0

Hangar 10 (2014)

Hangar 10Starring Abbie Salt, Danny Shayler, Robert Curtis

Directed by Daniel Simpson


I’d like to propose those “Life Alert” thingies be affixed to each and every godforsaken camper, fortune-seeker or miscreant that wanders in the woods from here on out. In trouble? Hit the damn button and scream, “I’m lost, and I can’t get out!” Either that, or strap a super-sized GPS tracking device on his or her ass area so that they can be located regardless of whatever their perilous situation may be.

Now that I’ve gotten that little psychotic-rant out of the way, let’s proceed with the LATEST found footage alien invasion film to litter the genre superstore: Daniel Simpson’s Hangar 10.

If I sound jaded and markedly desensitized to these shaky-cam nightmares that are popping out faster than kids in the Duggar household, then please accept my most humble apology (not really), but the blueprint for one of these movies is as easy to construct as a Lego mansion… Wait! I had legitimate problems with those when I was a little turd. Okay, never mind all that – here’s the deal: Strike up a routine backstory filled with fright, preferably around an abandoned loony bin, haunted forest, or even a military base that covered up an alien invasion – GOT IT! Next, you need a group (preferably 3, but not more than 4) of hard-heads that have pseudo-glue sticking their GoPros in their mitts, unwilling to release them even after a grisly death or the disappearance of one of the group’s participants, all the while searching for facts about the area’s history or where a treasure is or maybe even if they’re just nosy dimwits who couldn’t get out of their own way, with the sum total of intelligence enough to screw up a one-car-funeral.

Man, I’m laying waste to this, and I haven’t even gotten into the specifics yet so here we go: 33 Years ago in the Rendlesham Forest, Suffolk, England, there was a series of reported UFO sightings (and possibly even a landing) over the course of 2-3 days. The U.S. Air Force was allegedly witness to many of these sightings, and ever since the area has been referred to as “Britain’s Roswell.” (True story; look it up.)

Flashing to the present, we follow the exploits of three metal detector aficionados who plan out a scouted excursion to look for Saxon gold in the nearby wooded areas… best of luck to ya. Gus (Robert Curtis) is the group’s unofficial leader with friends Sally (Abbie Salt) and Jake (Danny Shayler) in tow, ready to capture whatever remnants of wealth that can be scraped from the forested locale.

Does everyone have their motion-sickness pills on them, ready to be dispensed at a moment’s notice? Good – shove them in your oral crannies NOW. However, I must offer the following disclaimer: Keeping your eyes fixed upon the multitude of angles and deviations in the camera work might be your best bet at keeping conscious for the first 45 minutes or so – we’re talking boredom, people – in heavy dosages. What makes the downtime dialogue so frustrating is that quite a bit of it is masked by the crunching of the leaves and sticks beneath the feet of our trodding trio. I’m not sure if it was designed this way, but in any event, it makes a thick accent a little tougher to decipher. It is then not too long before the triumvirate begin to experience the customary spooky sounds in the night, followed by a sprinkling of night-vision whip shots of “There goes something really fast into the woods.” Hellacious siren-like intonations fill up the area during both day and night hours with blinding lights illuminating the sky and timberland.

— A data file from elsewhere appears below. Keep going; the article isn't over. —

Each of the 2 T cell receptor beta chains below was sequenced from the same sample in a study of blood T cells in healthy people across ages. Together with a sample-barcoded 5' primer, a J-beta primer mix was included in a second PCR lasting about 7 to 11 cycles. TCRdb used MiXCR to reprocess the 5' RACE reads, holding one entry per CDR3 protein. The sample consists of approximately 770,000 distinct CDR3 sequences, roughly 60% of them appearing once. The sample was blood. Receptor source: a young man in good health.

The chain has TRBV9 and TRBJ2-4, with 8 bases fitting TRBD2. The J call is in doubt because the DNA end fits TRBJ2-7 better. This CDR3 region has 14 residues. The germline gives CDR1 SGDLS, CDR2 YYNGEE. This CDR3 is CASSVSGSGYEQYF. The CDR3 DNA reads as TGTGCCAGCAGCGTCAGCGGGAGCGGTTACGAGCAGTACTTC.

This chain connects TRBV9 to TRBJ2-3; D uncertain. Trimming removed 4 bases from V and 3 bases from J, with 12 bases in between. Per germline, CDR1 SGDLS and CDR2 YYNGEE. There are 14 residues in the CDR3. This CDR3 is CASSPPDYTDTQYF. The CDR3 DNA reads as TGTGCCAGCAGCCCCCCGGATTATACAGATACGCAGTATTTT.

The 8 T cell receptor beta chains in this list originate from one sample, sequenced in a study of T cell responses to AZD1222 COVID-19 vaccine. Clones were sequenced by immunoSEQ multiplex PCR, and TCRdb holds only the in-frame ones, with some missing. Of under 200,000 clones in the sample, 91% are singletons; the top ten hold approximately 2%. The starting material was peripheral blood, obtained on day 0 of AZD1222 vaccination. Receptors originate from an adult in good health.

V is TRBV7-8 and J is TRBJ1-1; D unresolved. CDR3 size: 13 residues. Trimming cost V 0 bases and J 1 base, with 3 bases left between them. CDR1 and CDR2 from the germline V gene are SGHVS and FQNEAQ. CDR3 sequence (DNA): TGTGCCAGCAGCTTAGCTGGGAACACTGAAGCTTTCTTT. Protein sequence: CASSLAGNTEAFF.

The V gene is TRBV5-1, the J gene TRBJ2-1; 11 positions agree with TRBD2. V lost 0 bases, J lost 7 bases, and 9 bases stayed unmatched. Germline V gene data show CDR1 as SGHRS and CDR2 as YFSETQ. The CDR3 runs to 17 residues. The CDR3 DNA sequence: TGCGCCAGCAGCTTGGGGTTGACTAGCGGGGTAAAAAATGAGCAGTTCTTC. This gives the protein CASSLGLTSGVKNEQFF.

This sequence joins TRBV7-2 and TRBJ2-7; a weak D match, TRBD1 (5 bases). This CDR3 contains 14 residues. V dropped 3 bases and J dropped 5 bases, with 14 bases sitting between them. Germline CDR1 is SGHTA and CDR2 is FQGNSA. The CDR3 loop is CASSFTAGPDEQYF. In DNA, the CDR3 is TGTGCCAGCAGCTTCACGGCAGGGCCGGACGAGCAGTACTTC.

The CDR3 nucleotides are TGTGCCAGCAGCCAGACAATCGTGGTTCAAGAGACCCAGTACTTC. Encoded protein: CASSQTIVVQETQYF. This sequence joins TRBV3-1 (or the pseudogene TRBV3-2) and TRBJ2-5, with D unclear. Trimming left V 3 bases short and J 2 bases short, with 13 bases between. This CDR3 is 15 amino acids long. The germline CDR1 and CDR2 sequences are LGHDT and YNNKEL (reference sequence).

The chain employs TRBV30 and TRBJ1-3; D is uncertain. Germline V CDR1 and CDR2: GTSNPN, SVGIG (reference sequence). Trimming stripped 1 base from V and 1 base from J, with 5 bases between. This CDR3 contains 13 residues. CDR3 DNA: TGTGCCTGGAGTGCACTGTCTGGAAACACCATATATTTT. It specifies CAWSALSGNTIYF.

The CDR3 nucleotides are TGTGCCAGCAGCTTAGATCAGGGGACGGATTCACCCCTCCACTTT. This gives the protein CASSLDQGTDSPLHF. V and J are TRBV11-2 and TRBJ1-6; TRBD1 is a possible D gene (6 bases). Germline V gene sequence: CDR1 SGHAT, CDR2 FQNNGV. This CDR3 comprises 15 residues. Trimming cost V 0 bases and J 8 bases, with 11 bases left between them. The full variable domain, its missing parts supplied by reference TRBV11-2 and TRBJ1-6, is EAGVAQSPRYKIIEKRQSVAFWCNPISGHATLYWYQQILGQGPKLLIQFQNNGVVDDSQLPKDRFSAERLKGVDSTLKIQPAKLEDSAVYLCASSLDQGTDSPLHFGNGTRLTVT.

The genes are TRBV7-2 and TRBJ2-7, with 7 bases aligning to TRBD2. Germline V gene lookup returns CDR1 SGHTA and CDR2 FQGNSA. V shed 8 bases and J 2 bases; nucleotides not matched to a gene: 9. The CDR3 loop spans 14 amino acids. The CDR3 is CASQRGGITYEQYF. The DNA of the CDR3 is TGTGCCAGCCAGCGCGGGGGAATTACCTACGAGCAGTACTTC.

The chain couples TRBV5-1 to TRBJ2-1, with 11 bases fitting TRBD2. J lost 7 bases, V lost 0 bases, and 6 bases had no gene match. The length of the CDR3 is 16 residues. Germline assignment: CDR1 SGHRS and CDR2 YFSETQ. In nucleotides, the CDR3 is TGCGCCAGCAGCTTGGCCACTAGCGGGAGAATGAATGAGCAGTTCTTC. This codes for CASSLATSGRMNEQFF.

Normal thinking would entail the warning of “Move along, youngins; there’s trouble up ahead,” but not here, no way. This assemblage finds it best to keep on keepin on, despite all signs to turn away from certain danger. Again, we have the need in this digital age to capture every single bit of rotten footage possible, perhaps in the hopes of some notoriety from said footage. The sirens get louder, the lights get brighter, and the skies turn into the most evil shade of gray that you’ve ever seen (one of the movie’s few strong points is the ground-to-air-visuals). The band of pals are so deep in the woods now that they are unmistakably lost and fraying at the edges mentally.

Once the identity of what’s responsible for the frightening occurrences is revealed (sort of), hopefully you’re all awakened from your naps and ready to settle in for the lackluster final act that walks the path of a scared couple searching frantically for their missing compadre. Through hatches and darkened tunnels they traverse, screaming every step of the way, while trying to not be detected by what pursues them (logical thinking, indeed).

As the credits rolled and I picked the last few grains of Mr. Sandman’s deposits from the corners of my eyes, I looked back at a movie that had it all – creepy atmosphere, mindless actions resulting in shocking discoveries, and an altruistic offering of gut-churning camera usage. While these seemed new and pleasant, akin to that new car smell, I remembered the vast lineup of lemons that came before this model, sans the new car aroma, but instead with a rancid splattering of kiddie-puke emanating from the back seat. What I’m trying to get at is: We’ve all been behind the wheel of this ride, and it’s slow and accident-prone. Without a decent look out the window (the visuals of the UFO-infested skies), the rating here on this 2014 clunker would be MUCH worse. In closing, skip the trip and take a long walk to your next destination.

 

Powered by WP Review
Get Your Box of Dread Now
*US Residents Only .

Matt Boiselle